Staffordshire Urology Clinic consultants attend national conference

Women are less likely to be refered immediately for bladder and kidney cancer investigations

Gender inequalities in the promptness of bladder and renal cancer after symptomatic presentation: evidence from secondary analysis of an English primary care audit survey. BMJ Open June 2013

Picture1Women with bladder and renal cancer are more likely than men to require three or more consultations with their general practitioner before they are referred to a hospital specialist. They also experience longer time intervals between presentation and hospital referral. These include gender differences for patients both with and without blood in the urine (haematuria), suggesting that doctors often interpret the clinical importance of haematuria differently in men and women. This is thought to be due to the higher risk of urinary infections in women than men. Blood in the urine is a key symptom in the diagnosis of these serious but treatable diseases. If you experience blood in the urine you should see your doctor immediately and they will decide if you need referring on to a specialist. At the Staffordshire Urology Clinic we offer state of the art investigation of blood in the urine and highly specialist management of both kidney and bladder cancer including key hole (laparoscopic surgery).

2012 National results comparing surgeons’ results for radical prostate surgery

The British Association of Urological Surgeons has reported 2012 national results from data collected about radical prostatectomy for the treatment of prostate cancer. In this report, which aims to capture as many operations performed in the UK as possible, Mr Luscombe was within the top 20% of highest volume surgeons in the UK. His positive margin rate (which may mean cancer is not totally removed) was only 14% compared to a national average of just over 26%.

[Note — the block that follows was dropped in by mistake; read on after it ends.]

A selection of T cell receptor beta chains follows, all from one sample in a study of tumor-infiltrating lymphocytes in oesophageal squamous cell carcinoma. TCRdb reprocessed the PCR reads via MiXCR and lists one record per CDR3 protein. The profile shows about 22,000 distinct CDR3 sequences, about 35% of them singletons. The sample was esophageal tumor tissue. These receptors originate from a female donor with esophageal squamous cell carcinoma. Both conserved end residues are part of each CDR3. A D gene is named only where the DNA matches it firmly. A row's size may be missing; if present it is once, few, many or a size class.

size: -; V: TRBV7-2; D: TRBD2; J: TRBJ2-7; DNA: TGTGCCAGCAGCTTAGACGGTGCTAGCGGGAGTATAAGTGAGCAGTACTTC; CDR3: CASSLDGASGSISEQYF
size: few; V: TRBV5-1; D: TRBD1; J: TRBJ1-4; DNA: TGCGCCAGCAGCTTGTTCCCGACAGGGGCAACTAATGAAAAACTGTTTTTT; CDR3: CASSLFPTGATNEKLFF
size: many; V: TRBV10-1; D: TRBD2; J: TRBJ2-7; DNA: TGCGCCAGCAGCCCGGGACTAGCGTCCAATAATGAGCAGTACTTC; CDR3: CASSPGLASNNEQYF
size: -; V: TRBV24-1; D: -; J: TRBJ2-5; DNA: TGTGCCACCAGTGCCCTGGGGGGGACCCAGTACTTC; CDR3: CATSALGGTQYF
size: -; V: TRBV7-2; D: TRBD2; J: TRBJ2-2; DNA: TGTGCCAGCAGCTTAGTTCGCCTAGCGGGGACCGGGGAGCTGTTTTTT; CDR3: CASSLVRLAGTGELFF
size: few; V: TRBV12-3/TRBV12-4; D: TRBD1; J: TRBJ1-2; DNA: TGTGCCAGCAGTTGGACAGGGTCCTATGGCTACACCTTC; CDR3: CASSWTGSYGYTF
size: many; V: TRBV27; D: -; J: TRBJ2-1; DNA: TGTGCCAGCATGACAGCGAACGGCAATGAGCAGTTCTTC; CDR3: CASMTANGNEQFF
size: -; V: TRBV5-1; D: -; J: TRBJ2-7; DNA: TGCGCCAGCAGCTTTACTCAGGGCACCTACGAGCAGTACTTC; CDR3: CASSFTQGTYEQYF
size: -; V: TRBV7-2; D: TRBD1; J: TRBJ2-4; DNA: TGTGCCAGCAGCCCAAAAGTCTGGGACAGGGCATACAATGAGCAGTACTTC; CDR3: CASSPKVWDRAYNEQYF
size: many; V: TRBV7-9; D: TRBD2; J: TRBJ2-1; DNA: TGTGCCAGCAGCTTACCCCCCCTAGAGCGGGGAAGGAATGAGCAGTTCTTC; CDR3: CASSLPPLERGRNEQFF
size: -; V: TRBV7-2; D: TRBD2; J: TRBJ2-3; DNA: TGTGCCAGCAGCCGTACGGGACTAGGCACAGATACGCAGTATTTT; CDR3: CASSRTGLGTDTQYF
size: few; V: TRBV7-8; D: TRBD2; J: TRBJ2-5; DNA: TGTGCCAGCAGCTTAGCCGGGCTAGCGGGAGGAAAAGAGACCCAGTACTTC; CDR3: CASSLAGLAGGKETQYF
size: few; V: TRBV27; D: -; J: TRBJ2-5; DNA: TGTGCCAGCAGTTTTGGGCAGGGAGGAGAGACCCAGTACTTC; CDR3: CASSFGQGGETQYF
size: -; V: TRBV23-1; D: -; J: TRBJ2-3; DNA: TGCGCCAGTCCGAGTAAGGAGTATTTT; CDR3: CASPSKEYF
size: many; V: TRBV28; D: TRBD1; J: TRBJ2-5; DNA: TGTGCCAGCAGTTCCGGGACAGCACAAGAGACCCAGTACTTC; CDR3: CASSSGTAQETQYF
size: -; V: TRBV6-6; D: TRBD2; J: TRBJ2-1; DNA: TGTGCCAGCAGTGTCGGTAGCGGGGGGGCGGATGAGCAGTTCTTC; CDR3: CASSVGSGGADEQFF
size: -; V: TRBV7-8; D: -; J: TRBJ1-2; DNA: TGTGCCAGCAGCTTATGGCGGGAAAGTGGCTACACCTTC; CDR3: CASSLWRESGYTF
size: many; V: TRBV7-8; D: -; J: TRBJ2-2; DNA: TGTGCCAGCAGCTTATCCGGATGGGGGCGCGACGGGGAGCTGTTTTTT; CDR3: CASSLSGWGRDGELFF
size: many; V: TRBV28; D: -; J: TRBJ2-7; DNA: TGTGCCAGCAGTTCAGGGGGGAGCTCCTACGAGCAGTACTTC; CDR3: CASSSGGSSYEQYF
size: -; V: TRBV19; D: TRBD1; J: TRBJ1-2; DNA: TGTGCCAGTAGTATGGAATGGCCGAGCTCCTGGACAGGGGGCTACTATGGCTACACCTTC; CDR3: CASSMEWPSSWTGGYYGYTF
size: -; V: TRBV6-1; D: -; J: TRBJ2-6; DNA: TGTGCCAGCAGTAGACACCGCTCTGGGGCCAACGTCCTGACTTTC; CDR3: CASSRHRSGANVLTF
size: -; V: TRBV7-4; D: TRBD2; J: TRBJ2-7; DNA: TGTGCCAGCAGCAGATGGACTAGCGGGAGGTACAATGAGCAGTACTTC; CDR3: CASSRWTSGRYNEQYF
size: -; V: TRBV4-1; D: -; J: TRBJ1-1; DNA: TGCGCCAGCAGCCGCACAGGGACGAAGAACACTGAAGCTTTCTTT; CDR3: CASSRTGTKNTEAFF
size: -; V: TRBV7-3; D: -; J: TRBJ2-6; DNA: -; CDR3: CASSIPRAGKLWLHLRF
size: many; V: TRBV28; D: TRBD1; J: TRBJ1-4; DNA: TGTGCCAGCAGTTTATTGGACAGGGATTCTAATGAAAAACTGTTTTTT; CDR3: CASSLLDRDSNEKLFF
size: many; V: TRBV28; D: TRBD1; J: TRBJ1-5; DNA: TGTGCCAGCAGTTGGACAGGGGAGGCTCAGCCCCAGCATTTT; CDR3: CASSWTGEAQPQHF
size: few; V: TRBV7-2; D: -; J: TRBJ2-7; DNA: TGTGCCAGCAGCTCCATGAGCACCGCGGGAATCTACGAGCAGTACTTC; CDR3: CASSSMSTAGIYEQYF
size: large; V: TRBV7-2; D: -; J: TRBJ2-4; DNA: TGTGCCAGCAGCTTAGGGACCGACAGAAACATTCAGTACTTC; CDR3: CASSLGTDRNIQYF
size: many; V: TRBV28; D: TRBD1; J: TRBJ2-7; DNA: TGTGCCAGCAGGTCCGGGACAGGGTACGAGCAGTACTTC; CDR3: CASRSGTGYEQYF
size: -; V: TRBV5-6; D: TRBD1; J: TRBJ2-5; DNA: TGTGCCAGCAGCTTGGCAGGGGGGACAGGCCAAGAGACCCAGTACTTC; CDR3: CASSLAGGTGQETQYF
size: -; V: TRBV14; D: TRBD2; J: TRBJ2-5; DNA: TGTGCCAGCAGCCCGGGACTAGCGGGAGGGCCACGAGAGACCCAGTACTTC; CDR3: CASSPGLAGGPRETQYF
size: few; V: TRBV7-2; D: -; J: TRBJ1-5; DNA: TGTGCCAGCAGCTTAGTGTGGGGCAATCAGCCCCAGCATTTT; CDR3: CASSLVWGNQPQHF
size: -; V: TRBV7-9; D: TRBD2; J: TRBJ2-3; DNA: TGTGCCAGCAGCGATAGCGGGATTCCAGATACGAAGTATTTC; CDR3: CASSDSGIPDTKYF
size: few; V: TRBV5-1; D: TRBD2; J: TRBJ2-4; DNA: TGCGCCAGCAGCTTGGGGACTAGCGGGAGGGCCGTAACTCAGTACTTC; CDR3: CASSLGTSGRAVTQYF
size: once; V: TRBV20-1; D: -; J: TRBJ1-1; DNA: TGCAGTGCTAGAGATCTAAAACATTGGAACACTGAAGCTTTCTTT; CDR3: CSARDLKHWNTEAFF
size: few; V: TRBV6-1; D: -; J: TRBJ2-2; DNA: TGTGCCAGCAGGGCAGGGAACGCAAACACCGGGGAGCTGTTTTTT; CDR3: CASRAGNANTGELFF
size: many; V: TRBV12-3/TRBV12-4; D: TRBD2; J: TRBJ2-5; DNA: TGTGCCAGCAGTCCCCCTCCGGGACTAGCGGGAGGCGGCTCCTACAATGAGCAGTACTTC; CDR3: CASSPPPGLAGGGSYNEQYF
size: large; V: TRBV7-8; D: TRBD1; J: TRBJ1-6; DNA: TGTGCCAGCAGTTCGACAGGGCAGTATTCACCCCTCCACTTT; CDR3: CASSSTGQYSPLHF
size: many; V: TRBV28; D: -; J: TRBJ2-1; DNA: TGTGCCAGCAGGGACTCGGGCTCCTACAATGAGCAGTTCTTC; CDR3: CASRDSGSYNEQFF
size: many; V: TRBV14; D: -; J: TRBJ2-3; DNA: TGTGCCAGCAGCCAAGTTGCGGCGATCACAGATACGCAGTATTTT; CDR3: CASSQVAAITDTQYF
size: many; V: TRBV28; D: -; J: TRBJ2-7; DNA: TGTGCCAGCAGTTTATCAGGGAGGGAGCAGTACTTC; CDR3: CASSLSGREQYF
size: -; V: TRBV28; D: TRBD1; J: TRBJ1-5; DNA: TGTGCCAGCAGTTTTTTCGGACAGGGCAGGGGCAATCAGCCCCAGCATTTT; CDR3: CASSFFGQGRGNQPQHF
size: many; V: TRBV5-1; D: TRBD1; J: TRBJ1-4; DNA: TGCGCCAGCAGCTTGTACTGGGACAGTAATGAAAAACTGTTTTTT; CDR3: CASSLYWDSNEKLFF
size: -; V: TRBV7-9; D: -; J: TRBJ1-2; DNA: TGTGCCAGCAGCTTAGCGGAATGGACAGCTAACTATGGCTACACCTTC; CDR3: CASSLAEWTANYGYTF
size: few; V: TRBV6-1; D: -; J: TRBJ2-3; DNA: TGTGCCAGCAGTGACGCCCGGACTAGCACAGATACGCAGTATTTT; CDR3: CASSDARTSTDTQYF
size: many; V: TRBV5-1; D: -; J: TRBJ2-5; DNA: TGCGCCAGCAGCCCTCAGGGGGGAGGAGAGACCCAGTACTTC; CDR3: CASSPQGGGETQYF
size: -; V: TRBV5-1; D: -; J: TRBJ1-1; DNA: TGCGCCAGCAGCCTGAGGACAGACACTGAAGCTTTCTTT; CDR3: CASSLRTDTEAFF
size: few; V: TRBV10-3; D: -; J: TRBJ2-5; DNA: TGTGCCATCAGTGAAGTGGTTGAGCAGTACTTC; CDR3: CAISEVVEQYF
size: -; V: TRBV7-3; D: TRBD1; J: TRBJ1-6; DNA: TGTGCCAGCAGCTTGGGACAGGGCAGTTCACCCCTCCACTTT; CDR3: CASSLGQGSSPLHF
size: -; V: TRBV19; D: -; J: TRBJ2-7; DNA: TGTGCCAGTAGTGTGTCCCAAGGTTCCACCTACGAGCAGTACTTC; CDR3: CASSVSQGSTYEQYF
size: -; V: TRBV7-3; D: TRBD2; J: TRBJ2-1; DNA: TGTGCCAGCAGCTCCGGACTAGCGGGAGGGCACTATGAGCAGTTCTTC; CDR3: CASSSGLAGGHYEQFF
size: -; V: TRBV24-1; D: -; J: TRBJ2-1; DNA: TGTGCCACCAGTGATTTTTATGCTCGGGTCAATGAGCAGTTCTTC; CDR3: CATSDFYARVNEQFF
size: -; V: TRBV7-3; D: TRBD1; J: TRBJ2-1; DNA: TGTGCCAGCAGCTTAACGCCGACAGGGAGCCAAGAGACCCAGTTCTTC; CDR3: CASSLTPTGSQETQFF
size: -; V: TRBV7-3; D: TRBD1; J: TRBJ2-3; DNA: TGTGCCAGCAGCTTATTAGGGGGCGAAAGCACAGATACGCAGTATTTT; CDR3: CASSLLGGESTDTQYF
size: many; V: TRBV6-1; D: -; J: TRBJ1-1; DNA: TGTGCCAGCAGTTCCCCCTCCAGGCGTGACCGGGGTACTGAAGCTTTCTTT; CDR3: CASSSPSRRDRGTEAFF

Female patients subsequently found to have bladder cancer often experience diagnostic delays compared to male patients

Ian article by Henning et al published in BJUI (2013) the authors studied the presenting symptoms of patients (such as blood in the urine) subsequently diagnosed with bladder cancer. In this study there were no gender‐related differences in presenting clinical symptoms, but women were more likely to be treated for voiding complaints or alleged urinary tract infections without further evaluation or referral to urology than men. They concluded that gender‐dependent disparities in referral patterns exist and might delay definitive diagnosis of bladder cancer in women.

YouTube video success

The Staffordshire Urology Clinic has produced a number of videos of common Urological surgical procedures that their Consultants perform. These are accessible through either the website (and its video library), or at YouTube (search for StaffsUrology). In total there have been 1267 views and 1803 minutes watched. The top three videos are:

1) Laparoscopic removal of intra-abdominal undescended testis


3) Laparoscopic Pyeloplasty

There are number of other videos that have each been watched by hundreds of people, including Laparoscopic prostatectomy, laparoscopic nephrectomy and laser prostatectomy.